NOTE: This alert went out to League members and the public today.
The Maine people passed Ranked Choice Voting (Ballot Issue #5) in November. Now, instead of enacting the law, Maine legislators are proposing to subvert regular order by asking for the courts to weigh in. (more on that here)
The League of Women Voters of Maine is encouraging legislators to follow regular process and respect the will of the people. Find out why – and what you can do to help – below…
Dear Members and Friends of LWVME,
Ranked Choice Voting (RCV) was approved by voters last November. It’s the law of the State of Maine. The League has been a strong supporter of RCV since we endorsed the policy in 2011, and we continue to support full and robust implementation of the law for 2018.
This week, the Maine State Senate is expected to consider a procedural move — as early as today — that would call into question the constitutionality of Maine’s Ranked Choice Voting law. The Senate will vote on whether to ask the Maine Supreme Judicial Court for a solemn occasion, under which the Court might issue an advisory opinion on the constitutionality of RCV.
While we have not seen the actual question that the Senate will pose to the Court, we think the solemn occasion is inappropriate at this time and that the Legislature should focus on implementing the will of the voters without delay.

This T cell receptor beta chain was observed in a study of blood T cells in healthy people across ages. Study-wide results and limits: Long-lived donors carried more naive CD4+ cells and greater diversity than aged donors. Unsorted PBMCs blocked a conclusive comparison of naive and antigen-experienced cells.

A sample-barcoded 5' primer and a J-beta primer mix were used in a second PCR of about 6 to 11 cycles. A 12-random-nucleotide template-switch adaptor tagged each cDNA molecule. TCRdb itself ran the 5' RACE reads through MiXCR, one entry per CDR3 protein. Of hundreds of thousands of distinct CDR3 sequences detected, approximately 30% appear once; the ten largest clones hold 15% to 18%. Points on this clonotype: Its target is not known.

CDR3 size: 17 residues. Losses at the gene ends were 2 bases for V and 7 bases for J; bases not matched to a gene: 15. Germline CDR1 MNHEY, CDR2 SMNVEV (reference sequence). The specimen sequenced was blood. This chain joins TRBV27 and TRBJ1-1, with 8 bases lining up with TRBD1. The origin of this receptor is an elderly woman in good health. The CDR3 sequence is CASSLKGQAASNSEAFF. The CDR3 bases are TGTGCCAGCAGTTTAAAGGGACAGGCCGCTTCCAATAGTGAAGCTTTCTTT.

- The enacted law has the presumption of constitutionality.
- The Legislature should honor the will of the people and proceed to implement this law in full for 2018.
- If the Legislature had passed this law, they would presume it to be constitutional; they should apply the same standard to a law passed by the voters.
- The standard for a solemn occasion is very high in order to preserve the separation of powers between the judicial and the legislative branches.
- The regular order should be preserved. The Court should not be asked to weigh in prior to the implementation of the law.
- If an aggrieved party chooses to raise a legal challenge after 2018, it will be addressed by the courts then. But it is not clear that such a challenge will be raised then or ever.
If the Senate votes to make such a request of the Court, the Court will have to decide first whether the current circumstance rises to the high bar for a solemn occasion. If it does not, there is no further action required of the Court. If the Court does find a solemn occasion exists, it will issue an advisory opinion on the constitutionality of the new law. An adverse opinion would not strike down the law but would advise the Senate whether action might be needed by the Legislature to clear the constitutional impediment.
While we believe the constitutional arguments are strong in favor of RCV, as we have stated previously, we understand that the question of RCV constitutionality is not settled law. We believe the solemn occasion will not firmly settle that question and is out of order.
There may be some occasions where the Court should weigh in on a legislative issue, but this is not one of them. The law has been duly enacted by the people, and we have not seen a legitimate need for a legislative question to the Supreme Court regarding the constitutionality of a law already on the books — especially one enacted by the people.
Please stay tuned to keep abreast of developments over the next few days and weeks.